The biscuits took 20 minutes in our electric oven and were very aesthetically pleasing, with a light brown colour. This, combined with the soft and slightly chewy meringue texture, meant they went down really well with all of the team.

The recipe specified that these biscuits would be “proper with tea in an afternoon” and so we popped the kettle on and enjoyed a good brew. A relief to Kim, who had been less than keen on the spring fruit sherbet!

Savoy biscuits, lemon creams and spring fruit sherbet: our Georgian-style spread!

Savoy biscuits, lemon creams and spring fruit sherbet: our Georgian-style spread!

What a lovely afternoon! David and Christina both commented how well everything had turned out, and what a nice spread it had been. A proper summer tea, which was certainly well-deserved by our Cooking Up History team!

"Cheers to a wonderful afternoon!" Our Cooking Up History group raise a toast with a glass of rhubarb sherbet

“Cheers to a wonderful afternoon!” Our Cooking Up History group raise a toast with a glass of rhubarb sherbet

Fancy having a go at these recipes at home? Visit our Cooking Up History section for all the details!

Shrewsbury cakes

The origins of the Shrewsbury cake – or biscuit –  are shrouded in mystery. Some believe these buttery biscuits were first baked in the 15th century or so. According to others, the biscuit we know today didn’t appear on the scene until 176o, when a Mr Palin is said to have sold the first batch from his shop by Shrewsbury Castle.

The problem of establishing this history is, to a large extent, one of definitions. What exactly is a Shrewsbury biscuit?

Variations abound, but almost all take the form of a crisp round biscuit with a short crumb. The biscuits are usually flavoured with lemon or orange zest, and often studded with dried fruits.

Our unknown ladies’ recipe for Shrewsbury cakes diverges from this a little. Caraway seeds are incorporated into the mix to provide a hint of aniseed, and rosewater replaces the lemon zest to give the biscuits fresh, floral overtones.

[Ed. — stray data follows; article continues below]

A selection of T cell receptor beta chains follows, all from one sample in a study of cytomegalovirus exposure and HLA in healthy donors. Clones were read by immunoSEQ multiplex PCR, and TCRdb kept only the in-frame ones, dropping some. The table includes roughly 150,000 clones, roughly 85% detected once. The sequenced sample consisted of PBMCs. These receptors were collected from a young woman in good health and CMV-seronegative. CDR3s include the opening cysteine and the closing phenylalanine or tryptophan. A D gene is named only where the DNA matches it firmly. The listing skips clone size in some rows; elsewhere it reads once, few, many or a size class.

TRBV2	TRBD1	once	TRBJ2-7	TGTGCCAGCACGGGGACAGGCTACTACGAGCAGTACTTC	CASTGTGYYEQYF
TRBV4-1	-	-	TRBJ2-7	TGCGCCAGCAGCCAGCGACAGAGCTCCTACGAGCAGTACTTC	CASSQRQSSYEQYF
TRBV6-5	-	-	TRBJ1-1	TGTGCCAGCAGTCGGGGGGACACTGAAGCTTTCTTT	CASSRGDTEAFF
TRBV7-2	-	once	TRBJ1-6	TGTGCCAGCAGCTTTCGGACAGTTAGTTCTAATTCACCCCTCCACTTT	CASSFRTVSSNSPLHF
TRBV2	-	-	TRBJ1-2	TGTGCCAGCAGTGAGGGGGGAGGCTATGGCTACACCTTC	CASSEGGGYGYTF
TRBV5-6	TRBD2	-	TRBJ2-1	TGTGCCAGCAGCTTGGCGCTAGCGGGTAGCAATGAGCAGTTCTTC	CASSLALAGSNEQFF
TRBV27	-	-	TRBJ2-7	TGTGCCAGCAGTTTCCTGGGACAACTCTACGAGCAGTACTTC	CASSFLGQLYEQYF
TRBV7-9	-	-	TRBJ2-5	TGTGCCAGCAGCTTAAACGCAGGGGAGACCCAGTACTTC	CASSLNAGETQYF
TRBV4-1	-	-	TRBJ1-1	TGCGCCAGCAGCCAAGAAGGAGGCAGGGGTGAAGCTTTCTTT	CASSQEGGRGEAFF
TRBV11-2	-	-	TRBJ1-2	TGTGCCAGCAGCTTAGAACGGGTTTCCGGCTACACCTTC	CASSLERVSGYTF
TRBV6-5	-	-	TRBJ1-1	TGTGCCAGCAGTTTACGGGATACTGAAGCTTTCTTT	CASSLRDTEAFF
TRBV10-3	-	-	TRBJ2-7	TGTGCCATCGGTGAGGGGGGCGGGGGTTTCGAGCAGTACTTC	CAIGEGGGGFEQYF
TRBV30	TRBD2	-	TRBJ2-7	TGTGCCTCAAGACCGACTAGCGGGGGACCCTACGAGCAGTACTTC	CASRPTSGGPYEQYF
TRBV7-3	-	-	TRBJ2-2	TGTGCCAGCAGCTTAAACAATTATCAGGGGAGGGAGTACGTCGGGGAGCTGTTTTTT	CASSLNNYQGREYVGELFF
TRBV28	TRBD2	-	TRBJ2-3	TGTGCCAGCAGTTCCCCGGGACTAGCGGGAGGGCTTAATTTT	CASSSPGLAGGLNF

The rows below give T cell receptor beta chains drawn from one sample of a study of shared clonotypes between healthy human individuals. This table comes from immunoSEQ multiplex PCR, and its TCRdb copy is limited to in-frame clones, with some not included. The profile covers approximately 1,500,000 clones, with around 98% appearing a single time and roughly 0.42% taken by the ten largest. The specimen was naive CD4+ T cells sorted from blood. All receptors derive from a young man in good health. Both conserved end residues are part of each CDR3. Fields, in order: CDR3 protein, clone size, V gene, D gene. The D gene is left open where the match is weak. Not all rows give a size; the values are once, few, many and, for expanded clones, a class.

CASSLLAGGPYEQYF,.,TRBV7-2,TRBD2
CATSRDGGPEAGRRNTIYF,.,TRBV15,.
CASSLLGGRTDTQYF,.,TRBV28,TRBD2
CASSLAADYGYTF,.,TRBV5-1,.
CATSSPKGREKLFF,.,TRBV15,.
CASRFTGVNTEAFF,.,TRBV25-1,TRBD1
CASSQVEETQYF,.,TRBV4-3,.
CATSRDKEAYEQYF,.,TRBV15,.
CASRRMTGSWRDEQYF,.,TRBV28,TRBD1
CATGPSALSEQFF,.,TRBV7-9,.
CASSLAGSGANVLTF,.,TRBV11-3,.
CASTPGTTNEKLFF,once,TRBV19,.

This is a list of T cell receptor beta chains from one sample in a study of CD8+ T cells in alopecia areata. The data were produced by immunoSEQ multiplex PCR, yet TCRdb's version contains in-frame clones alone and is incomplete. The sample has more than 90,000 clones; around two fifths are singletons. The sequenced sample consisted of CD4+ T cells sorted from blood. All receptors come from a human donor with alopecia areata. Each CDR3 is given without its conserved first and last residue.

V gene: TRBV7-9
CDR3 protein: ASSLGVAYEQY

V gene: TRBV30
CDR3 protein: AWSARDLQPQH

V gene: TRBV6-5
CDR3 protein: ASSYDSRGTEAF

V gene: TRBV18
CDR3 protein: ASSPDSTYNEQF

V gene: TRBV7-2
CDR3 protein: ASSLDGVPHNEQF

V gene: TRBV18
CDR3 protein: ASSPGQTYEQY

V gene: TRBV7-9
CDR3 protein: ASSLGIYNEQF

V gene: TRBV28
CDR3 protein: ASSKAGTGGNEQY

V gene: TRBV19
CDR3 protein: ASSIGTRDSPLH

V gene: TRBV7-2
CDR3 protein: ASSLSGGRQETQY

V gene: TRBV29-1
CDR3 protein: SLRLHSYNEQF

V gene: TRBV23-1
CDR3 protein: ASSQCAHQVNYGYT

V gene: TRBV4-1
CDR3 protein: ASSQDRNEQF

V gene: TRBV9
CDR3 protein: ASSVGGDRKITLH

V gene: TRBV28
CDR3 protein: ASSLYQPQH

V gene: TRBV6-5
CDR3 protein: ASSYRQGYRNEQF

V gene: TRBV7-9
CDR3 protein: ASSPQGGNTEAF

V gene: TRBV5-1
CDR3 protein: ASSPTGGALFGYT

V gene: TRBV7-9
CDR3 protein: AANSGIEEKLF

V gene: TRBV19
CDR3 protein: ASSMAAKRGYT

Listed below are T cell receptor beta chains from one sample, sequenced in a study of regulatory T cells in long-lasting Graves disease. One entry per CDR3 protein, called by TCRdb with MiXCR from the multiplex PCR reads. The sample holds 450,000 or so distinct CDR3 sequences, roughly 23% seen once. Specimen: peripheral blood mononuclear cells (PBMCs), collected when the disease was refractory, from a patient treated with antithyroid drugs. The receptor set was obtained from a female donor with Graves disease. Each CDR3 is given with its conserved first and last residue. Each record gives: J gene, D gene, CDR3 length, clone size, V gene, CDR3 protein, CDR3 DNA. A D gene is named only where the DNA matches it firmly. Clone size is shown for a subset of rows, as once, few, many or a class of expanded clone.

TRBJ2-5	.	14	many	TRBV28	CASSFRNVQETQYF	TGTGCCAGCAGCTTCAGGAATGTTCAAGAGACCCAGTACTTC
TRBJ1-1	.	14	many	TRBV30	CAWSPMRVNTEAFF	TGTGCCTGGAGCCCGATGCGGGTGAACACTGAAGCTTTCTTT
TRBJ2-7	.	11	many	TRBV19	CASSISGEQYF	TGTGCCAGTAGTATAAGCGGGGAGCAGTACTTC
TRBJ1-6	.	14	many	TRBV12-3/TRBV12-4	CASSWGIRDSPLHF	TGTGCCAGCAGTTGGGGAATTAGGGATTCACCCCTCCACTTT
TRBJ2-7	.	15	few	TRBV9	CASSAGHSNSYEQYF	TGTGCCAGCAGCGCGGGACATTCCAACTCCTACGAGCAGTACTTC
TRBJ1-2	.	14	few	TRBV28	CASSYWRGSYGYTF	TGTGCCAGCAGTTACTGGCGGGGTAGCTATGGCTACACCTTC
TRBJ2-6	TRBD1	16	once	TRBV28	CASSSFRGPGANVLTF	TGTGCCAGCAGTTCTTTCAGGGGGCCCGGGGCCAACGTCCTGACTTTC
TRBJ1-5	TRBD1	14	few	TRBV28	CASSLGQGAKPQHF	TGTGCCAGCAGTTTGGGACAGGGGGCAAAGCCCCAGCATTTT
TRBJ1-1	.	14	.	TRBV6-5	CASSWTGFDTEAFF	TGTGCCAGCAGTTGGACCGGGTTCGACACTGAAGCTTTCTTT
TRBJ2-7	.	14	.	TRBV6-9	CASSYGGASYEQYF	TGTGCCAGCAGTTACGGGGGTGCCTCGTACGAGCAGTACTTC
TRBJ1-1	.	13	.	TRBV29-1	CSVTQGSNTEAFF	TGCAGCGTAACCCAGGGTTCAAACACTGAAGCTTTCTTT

There’s a heavy emphasis on giving the biscuits a ‘correct’ appearance. They are to be patted out, not rolled, and must be cut with a large glass. Before they’re put in the oven, the biscuits are cross-barred with a comb to add a decorative touch:

An 18th century recipe for Shrewsbury cakes from The Cookbook of Unknown Ladies

An 18th century recipe for Shrewsbury cakes from The Cookbook of Unknown Ladies

Shrewsberry Cakes

Take three qrs of a pd of loaf sugar, a pd of flower, 1 ounce of carraway seeds. Mix these together & rub in a pd of fresh butter very small. Make it into a paste with the white of an egg beat to a froth & rose water. Work it well & pat it over with yr hands & fold up. Then patt it out broad & let it be pasted out to the thickness of saffron caks. Then turn down ye bowl of a glass on it to mark it & cut yr caks exactly of that size. It must be a large glass. Bake them on papers well flower’d & butter’d. Mark them with  cross barrs with a clean comb. Let yr butter be bare weight. Dont tuch them with a rolling pin.

Fancy a go at these regional treats? Here’s our version:

  • 175g caster sugar
  • 225g plain flour
  • 1-2 tsp caraway seeds (according to taste)
  • 225g butter
  • 1 small egg
  • 1 tbsp rosewater
  1. Preheat your oven to 180ºC
  2. Line a baking tray with grease-proof paper
  3. In a large bowl, mix together the sugar, flour and caraway and rub in the butter until the mixture resembles breadcrumbs
  4. Separate the egg and beat the white to a froth
  5. Add the egg white and rosewater to the other ingredients and mix to form a dough. Add more rosewater if necessary
  6. Use your hands to roll the dough into a ball